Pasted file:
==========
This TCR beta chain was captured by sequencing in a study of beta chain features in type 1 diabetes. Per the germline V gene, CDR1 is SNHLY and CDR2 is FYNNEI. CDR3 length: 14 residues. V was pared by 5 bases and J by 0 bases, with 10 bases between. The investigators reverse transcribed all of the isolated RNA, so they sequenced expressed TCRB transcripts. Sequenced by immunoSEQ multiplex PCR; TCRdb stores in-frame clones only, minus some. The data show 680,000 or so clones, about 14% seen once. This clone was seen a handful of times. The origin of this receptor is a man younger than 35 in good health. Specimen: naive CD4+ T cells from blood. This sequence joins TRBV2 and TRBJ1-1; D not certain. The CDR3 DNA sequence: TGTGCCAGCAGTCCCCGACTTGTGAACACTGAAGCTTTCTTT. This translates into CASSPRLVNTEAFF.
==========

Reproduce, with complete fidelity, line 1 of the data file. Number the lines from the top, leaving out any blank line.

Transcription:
This TCR beta chain was captured by sequencing in a study of beta chain features in type 1 diabetes. Per the germline V gene, CDR1 is SNHLY and CDR2 is FYNNEI. CDR3 length: 14 residues. V was pared by 5 bases and J by 0 bases, with 10 bases between. The investigators reverse transcribed all of the isolated RNA, so they sequenced expressed TCRB transcripts. Sequenced by immunoSEQ multiplex PCR; TCRdb stores in-frame clones only, minus some. The data show 680,000 or so clones, about 14% seen once. This clone was seen a handful of times. The origin of this receptor is a man younger than 35 in good health. Specimen: naive CD4+ T cells from blood. This sequence joins TRBV2 and TRBJ1-1; D not certain. The CDR3 DNA sequence: TGTGCCAGCAGTCCCCGACTTGTGAACACTGAAGCTTTCTTT. This translates into CASSPRLVNTEAFF.